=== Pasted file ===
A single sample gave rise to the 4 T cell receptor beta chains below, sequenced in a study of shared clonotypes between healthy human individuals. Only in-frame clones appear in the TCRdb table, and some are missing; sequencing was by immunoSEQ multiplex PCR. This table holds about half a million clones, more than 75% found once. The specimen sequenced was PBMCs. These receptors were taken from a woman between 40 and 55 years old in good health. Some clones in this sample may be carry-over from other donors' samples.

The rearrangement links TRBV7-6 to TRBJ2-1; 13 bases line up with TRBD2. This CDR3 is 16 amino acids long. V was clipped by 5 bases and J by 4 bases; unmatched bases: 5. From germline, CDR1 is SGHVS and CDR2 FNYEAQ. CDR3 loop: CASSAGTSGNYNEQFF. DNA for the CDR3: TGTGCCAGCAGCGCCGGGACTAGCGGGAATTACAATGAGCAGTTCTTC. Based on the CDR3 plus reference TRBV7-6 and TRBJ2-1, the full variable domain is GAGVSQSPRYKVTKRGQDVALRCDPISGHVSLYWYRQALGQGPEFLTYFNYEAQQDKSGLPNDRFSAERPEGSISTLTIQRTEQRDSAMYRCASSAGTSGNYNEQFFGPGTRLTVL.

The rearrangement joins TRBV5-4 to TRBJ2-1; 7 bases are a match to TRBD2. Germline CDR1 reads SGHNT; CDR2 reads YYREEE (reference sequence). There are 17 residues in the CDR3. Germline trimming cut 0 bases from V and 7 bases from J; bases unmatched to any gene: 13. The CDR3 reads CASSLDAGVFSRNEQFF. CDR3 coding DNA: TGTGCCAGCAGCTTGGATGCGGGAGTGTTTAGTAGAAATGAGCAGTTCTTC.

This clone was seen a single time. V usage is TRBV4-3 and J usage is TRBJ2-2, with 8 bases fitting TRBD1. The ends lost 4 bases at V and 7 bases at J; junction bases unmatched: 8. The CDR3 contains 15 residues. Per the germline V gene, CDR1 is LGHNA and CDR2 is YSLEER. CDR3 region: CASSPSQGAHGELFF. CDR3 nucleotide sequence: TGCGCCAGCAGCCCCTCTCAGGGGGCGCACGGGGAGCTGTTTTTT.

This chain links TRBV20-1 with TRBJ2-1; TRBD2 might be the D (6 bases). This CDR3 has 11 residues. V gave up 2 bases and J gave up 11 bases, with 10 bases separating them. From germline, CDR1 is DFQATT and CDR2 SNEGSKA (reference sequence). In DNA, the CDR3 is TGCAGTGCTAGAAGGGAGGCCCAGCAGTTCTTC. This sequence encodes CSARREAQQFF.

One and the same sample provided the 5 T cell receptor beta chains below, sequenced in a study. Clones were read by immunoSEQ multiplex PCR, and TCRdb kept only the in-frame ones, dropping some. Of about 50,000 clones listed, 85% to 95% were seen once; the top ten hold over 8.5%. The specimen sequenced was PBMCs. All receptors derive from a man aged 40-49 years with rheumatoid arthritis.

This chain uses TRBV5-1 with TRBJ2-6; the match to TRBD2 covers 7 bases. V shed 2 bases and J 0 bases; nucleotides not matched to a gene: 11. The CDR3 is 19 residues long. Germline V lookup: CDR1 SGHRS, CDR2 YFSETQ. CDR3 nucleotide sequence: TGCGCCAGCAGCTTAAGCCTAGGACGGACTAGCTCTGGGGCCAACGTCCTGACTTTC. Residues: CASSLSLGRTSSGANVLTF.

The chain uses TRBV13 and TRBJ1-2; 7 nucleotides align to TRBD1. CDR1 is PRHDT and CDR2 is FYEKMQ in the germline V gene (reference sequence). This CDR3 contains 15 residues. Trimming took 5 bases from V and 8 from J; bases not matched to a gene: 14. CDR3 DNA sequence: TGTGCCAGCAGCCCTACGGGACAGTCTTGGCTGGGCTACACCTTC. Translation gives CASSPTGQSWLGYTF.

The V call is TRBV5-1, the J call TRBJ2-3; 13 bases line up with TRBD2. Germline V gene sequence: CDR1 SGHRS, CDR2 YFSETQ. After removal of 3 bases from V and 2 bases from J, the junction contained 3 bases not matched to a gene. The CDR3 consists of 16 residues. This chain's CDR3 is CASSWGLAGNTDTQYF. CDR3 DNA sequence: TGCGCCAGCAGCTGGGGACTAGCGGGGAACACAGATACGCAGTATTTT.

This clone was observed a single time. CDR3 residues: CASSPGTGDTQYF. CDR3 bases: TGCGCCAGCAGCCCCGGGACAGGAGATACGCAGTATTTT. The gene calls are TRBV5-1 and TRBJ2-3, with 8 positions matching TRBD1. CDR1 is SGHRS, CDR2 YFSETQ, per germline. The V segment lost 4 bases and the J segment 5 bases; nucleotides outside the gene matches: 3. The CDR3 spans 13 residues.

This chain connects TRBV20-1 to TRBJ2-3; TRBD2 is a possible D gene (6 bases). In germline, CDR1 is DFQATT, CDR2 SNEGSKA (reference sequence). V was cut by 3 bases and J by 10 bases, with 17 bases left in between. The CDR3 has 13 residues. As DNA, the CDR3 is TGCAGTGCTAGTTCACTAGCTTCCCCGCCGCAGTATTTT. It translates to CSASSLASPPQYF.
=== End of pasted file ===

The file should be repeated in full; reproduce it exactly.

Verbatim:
A single sample gave rise to the 4 T cell receptor beta chains below, sequenced in a study of shared clonotypes between healthy human individuals. Only in-frame clones appear in the TCRdb table, and some are missing; sequencing was by immunoSEQ multiplex PCR. This table holds about half a million clones, more than 75% found once. The specimen sequenced was PBMCs. These receptors were taken from a woman between 40 and 55 years old in good health. Some clones in this sample may be carry-over from other donors' samples.

The rearrangement links TRBV7-6 to TRBJ2-1; 13 bases line up with TRBD2. This CDR3 is 16 amino acids long. V was clipped by 5 bases and J by 4 bases; unmatched bases: 5. From germline, CDR1 is SGHVS and CDR2 FNYEAQ. CDR3 loop: CASSAGTSGNYNEQFF. DNA for the CDR3: TGTGCCAGCAGCGCCGGGACTAGCGGGAATTACAATGAGCAGTTCTTC. Based on the CDR3 plus reference TRBV7-6 and TRBJ2-1, the full variable domain is GAGVSQSPRYKVTKRGQDVALRCDPISGHVSLYWYRQALGQGPEFLTYFNYEAQQDKSGLPNDRFSAERPEGSISTLTIQRTEQRDSAMYRCASSAGTSGNYNEQFFGPGTRLTVL.

The rearrangement joins TRBV5-4 to TRBJ2-1; 7 bases are a match to TRBD2. Germline CDR1 reads SGHNT; CDR2 reads YYREEE (reference sequence). There are 17 residues in the CDR3. Germline trimming cut 0 bases from V and 7 bases from J; bases unmatched to any gene: 13. The CDR3 reads CASSLDAGVFSRNEQFF. CDR3 coding DNA: TGTGCCAGCAGCTTGGATGCGGGAGTGTTTAGTAGAAATGAGCAGTTCTTC.

This clone was seen a single time. V usage is TRBV4-3 and J usage is TRBJ2-2, with 8 bases fitting TRBD1. The ends lost 4 bases at V and 7 bases at J; junction bases unmatched: 8. The CDR3 contains 15 residues. Per the germline V gene, CDR1 is LGHNA and CDR2 is YSLEER. CDR3 region: CASSPSQGAHGELFF. CDR3 nucleotide sequence: TGCGCCAGCAGCCCCTCTCAGGGGGCGCACGGGGAGCTGTTTTTT.

This chain links TRBV20-1 with TRBJ2-1; TRBD2 might be the D (6 bases). This CDR3 has 11 residues. V gave up 2 bases and J gave up 11 bases, with 10 bases separating them. From germline, CDR1 is DFQATT and CDR2 SNEGSKA (reference sequence). In DNA, the CDR3 is TGCAGTGCTAGAAGGGAGGCCCAGCAGTTCTTC. This sequence encodes CSARREAQQFF.

One and the same sample provided the 5 T cell receptor beta chains below, sequenced in a study. Clones were read by immunoSEQ multiplex PCR, and TCRdb kept only the in-frame ones, dropping some. Of about 50,000 clones listed, 85% to 95% were seen once; the top ten hold over 8.5%. The specimen sequenced was PBMCs. All receptors derive from a man aged 40-49 years with rheumatoid arthritis.

This chain uses TRBV5-1 with TRBJ2-6; the match to TRBD2 covers 7 bases. V shed 2 bases and J 0 bases; nucleotides not matched to a gene: 11. The CDR3 is 19 residues long. Germline V lookup: CDR1 SGHRS, CDR2 YFSETQ. CDR3 nucleotide sequence: TGCGCCAGCAGCTTAAGCCTAGGACGGACTAGCTCTGGGGCCAACGTCCTGACTTTC. Residues: CASSLSLGRTSSGANVLTF.

The chain uses TRBV13 and TRBJ1-2; 7 nucleotides align to TRBD1. CDR1 is PRHDT and CDR2 is FYEKMQ in the germline V gene (reference sequence). This CDR3 contains 15 residues. Trimming took 5 bases from V and 8 from J; bases not matched to a gene: 14. CDR3 DNA sequence: TGTGCCAGCAGCCCTACGGGACAGTCTTGGCTGGGCTACACCTTC. Translation gives CASSPTGQSWLGYTF.

The V call is TRBV5-1, the J call TRBJ2-3; 13 bases line up with TRBD2. Germline V gene sequence: CDR1 SGHRS, CDR2 YFSETQ. After removal of 3 bases from V and 2 bases from J, the junction contained 3 bases not matched to a gene. The CDR3 consists of 16 residues. This chain's CDR3 is CASSWGLAGNTDTQYF. CDR3 DNA sequence: TGCGCCAGCAGCTGGGGACTAGCGGGGAACACAGATACGCAGTATTTT.

This clone was observed a single time. CDR3 residues: CASSPGTGDTQYF. CDR3 bases: TGCGCCAGCAGCCCCGGGACAGGAGATACGCAGTATTTT. The gene calls are TRBV5-1 and TRBJ2-3, with 8 positions matching TRBD1. CDR1 is SGHRS, CDR2 YFSETQ, per germline. The V segment lost 4 bases and the J segment 5 bases; nucleotides outside the gene matches: 3. The CDR3 spans 13 residues.

This chain connects TRBV20-1 to TRBJ2-3; TRBD2 is a possible D gene (6 bases). In germline, CDR1 is DFQATT, CDR2 SNEGSKA (reference sequence). V was cut by 3 bases and J by 10 bases, with 17 bases left in between. The CDR3 has 13 residues. As DNA, the CDR3 is TGCAGTGCTAGTTCACTAGCTTCCCCGCCGCAGTATTTT. It translates to CSASSLASPPQYF.